Margaret Cho’s mother.


Margaret Cho came to perform at my alma mater, Wellesley, when I was a senior. She was incredible. It was one of the times in my life I laughed so hard I couldn’t breathe. She talked about her mother, whom she impersonated onstage, with a thick Korean accent. It’s a bit she uses often (see here for an example).

Afterwards, during a Q&A session, a student—also East Asian, if I remember correctly—challenged her about using an accent for comic effect.

Margaret said, “But this is what my mother sounds like. I’m not impersonating her. She takes over me; I actually leave the room.”

The student said, “But you’re still deliberately making a choice to channel her for comic effect.”

Margaret said, “But you’re the ones laughing.”

…Neither gave ground. It was a painful exchange, but one that keeps coming back to me as I write Tarantino. I’m white, my ancestors lived in the US for at least three generations back, and I speak with a Standard American accent, and so I benefit from all the privileges that those positions incur. But the play I’m writing is a satire featuring thirteen Olympians from countries all over the world. When we held auditions, we told everyone to go for broke, including in accents. It was fucking hilarious. But I have really mixed feelings about that. How do I write text that I know will be spoken in an accent, knowing it’ll likely have a comic effect?

The only useful “rule” I can think of, going forward, is to make my actors co-creators in their characters. I feel like this is necessary whenever a playwright is writing outside of her experience, especially when that realm of experience is demarcated by privilege. But if any fellow theatre artists have dealt with this issue, and artists of color in particular, I’d love to hear from you. Thank you.

8 Comments on “Margaret Cho’s mother.”

  1. Diana says:

    You need ethnic-specific casting, in my opinion. Margaret was channeling her mother. I would put on a Miami “chonga” accent to channel my friends and family. It has to come from an authentic experience.

    • I hear that, Diana. We already did casting, so it’s too late to change, but this is a really good thing to keep in mind for the future. And even now, I can keep channels of communication open with the actors about how they’re feeling throughout the process.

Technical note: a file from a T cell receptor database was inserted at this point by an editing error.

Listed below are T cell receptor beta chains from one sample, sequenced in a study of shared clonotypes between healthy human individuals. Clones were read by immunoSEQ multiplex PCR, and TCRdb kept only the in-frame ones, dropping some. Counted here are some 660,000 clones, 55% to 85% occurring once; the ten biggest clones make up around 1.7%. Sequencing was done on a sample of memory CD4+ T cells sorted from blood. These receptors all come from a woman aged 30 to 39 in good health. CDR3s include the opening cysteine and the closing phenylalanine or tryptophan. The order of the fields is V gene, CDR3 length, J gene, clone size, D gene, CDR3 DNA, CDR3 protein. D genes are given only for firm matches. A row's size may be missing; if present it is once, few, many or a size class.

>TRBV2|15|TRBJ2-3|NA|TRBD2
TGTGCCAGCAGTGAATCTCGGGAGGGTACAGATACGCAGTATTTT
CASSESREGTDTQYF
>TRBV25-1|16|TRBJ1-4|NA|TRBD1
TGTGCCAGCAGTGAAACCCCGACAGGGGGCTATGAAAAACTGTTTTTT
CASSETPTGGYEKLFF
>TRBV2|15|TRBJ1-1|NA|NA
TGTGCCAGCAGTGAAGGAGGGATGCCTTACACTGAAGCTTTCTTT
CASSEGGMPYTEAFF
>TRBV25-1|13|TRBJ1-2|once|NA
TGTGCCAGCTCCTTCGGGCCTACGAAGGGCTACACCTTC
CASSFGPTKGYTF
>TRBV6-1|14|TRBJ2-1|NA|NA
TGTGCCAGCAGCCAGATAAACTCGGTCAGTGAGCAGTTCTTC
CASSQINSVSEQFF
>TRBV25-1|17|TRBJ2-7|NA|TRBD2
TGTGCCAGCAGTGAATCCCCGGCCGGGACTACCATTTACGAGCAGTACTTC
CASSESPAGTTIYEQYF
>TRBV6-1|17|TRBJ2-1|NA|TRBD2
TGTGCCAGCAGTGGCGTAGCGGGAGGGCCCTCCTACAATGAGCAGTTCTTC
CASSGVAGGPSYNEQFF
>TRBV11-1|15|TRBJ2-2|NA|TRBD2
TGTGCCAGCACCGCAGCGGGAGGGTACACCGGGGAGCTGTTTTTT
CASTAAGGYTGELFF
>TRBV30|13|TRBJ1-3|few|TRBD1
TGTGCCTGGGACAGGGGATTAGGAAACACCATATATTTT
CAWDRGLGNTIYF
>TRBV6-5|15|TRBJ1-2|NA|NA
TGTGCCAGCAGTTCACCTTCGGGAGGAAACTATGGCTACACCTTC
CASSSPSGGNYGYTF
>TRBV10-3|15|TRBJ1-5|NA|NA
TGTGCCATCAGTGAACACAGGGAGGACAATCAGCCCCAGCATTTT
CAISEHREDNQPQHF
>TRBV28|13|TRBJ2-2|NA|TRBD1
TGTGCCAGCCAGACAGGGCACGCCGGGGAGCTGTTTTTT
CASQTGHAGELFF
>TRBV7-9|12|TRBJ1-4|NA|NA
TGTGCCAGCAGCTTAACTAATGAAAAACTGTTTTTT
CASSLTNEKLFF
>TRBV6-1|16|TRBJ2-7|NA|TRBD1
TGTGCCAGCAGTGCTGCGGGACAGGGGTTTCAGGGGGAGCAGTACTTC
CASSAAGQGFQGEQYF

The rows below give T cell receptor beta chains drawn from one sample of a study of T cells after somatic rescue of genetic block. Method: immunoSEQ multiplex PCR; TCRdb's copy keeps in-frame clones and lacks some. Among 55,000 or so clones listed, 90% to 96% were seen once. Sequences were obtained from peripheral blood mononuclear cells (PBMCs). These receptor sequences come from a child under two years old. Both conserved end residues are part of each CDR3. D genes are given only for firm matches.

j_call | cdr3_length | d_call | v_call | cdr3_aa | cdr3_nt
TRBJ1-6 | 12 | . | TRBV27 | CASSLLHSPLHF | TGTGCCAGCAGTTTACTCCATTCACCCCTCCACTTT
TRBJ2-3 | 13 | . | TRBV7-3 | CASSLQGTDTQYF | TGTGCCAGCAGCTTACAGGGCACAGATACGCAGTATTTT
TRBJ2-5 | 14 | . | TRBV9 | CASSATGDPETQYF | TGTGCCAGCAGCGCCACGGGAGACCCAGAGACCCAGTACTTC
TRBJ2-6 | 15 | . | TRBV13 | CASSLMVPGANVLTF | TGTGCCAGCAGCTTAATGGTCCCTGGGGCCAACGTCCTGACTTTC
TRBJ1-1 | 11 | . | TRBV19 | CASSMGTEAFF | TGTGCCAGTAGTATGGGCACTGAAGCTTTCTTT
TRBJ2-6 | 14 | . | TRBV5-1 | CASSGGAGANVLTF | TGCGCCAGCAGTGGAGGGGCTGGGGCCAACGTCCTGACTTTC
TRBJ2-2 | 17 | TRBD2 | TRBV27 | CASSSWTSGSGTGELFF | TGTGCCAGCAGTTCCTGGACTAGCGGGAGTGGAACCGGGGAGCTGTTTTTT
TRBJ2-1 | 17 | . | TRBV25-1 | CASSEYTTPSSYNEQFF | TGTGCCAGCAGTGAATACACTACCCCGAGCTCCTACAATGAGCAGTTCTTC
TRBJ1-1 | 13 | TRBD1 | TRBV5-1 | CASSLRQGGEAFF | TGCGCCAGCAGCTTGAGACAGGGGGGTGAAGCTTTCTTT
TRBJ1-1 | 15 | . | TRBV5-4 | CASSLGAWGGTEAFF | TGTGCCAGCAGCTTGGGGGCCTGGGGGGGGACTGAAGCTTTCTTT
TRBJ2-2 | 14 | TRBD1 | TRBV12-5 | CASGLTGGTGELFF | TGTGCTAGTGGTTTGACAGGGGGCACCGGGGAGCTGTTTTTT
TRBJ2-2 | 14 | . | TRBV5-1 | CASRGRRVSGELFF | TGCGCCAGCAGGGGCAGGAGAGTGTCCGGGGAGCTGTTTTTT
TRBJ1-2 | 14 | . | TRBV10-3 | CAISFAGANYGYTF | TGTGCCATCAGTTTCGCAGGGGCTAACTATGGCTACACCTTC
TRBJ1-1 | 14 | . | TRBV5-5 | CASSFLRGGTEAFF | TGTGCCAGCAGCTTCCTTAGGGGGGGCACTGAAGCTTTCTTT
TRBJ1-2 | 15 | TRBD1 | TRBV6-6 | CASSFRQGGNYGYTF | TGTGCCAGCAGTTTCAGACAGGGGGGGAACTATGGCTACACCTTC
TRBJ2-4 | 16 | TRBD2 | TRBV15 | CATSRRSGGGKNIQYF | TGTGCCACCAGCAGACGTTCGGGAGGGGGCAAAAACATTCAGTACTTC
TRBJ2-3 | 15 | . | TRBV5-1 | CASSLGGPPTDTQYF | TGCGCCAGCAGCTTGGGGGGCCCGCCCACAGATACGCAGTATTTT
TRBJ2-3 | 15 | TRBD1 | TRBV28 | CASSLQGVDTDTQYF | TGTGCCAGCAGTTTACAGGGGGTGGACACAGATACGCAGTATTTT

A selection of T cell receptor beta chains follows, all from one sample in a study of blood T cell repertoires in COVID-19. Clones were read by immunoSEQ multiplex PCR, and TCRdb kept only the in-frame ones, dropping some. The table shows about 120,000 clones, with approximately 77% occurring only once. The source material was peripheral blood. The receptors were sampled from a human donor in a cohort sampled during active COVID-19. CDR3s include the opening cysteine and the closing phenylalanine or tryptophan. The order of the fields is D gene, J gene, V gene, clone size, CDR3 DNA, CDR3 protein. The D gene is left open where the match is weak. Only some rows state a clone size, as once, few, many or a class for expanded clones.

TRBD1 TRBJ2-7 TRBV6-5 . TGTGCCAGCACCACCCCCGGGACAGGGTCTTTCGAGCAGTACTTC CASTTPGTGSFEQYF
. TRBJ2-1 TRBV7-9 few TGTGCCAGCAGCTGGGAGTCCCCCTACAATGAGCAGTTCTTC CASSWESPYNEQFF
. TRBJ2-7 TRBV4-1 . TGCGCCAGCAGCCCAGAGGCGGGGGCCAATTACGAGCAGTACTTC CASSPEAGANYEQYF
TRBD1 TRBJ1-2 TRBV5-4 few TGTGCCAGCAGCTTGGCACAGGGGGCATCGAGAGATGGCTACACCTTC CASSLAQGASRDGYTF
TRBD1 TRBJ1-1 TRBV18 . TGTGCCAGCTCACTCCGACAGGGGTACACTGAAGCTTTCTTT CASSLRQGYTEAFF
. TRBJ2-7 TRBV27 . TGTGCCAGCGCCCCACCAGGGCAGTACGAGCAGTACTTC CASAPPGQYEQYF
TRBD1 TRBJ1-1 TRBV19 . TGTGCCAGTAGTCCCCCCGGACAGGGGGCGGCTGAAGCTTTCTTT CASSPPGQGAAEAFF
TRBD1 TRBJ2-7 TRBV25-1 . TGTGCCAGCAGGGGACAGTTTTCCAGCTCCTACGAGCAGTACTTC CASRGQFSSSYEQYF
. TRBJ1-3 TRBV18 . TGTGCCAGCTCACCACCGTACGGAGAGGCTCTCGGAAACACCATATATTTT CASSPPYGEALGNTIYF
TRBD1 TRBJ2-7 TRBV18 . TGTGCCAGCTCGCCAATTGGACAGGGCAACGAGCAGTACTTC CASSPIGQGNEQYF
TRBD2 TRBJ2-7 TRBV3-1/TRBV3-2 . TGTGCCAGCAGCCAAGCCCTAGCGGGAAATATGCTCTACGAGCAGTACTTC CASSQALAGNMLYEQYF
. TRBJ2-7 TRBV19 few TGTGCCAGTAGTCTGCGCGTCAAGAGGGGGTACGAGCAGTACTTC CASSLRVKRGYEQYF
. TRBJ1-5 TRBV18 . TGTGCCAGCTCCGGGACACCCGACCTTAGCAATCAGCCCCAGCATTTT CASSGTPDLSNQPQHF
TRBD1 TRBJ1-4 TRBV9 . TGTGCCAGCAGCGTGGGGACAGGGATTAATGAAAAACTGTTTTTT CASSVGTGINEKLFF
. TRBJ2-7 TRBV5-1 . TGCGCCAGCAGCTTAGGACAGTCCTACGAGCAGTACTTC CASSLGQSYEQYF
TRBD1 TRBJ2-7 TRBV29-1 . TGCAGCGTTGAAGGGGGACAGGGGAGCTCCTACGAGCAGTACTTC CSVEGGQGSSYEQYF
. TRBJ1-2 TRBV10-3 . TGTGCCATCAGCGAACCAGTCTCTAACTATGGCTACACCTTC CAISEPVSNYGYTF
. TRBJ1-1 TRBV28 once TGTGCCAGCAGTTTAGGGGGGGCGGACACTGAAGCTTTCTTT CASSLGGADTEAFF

2. Fascinating subject and a very lucid discussion of it. As a playwright it’s a question I seem to run into with more and more frequency — which I guess is gonna happen unless you’re writing plays populated entirely by people who are all just like you. In my most recently produced play I got pushback from some critics because I didn’t give enough of a voice to a character who was neither American nor in a position of power. I did that for a variety of thematic and theatrical reasons but if I’m completely honest I admit it probably grew in part from uneasiness on my part over being too presumptuous about ventriloquizing someone so far outside my experience.

    That said, you’re absolutely right — relying on the contributions of one’s collaborators, especially if they’re smart and sensitive and come from assorted backgrounds, make a huge difference. It’s not an absolute guarantee against missteps — I know well that we can be clueless in groups as well as individually — but it’s a valuable tactic that, say, fiction writers and comic artists and prose satirists generally lack, and I lean heavily on it.

    • Yeah. There’s no way to “inoculate” against offense, and that’s not the point. It seems to me the only way to proceed is to work on an individual level—what are each actors’ comfort levels, lines in the sand, etc., and then work from their truth.

  3. Joe Jones says:

    write whats true.

  4. I can see both sides of it.

    On Ms. Cho’s side, she really is channeling her mother, and that’s what her mother really sounds like. She isn’t putting on an exaggerated racist idea of an Asian accent–it’s her mother’s actual real Korean accent.

    On the other hand, I get what the student’s saying. Even if Ms. Cho’s coming from the right place, and even if the student herself is laughing, there are definitely (probably mostly White) audience members who may be laughing for the wrong reasons.

    Comedy can never be sociologically perfect, but I’ve watched, read, listened to enough of Ms. Cho to forgive her whatever small damage her shows may cause. There are far, far worse (from a sociological standpoint) comedic acts out there. No reason to attack one of the very few well-known Asian American stand-up comedians.

    • Thanks, A. Y. Yeah, I saw both sides too. I came down slightly on the side of Ms. Cho, but then I thought, “Is that just because I was laughing so hard, and I like laughing…?” and then I just end up in the same pickle.

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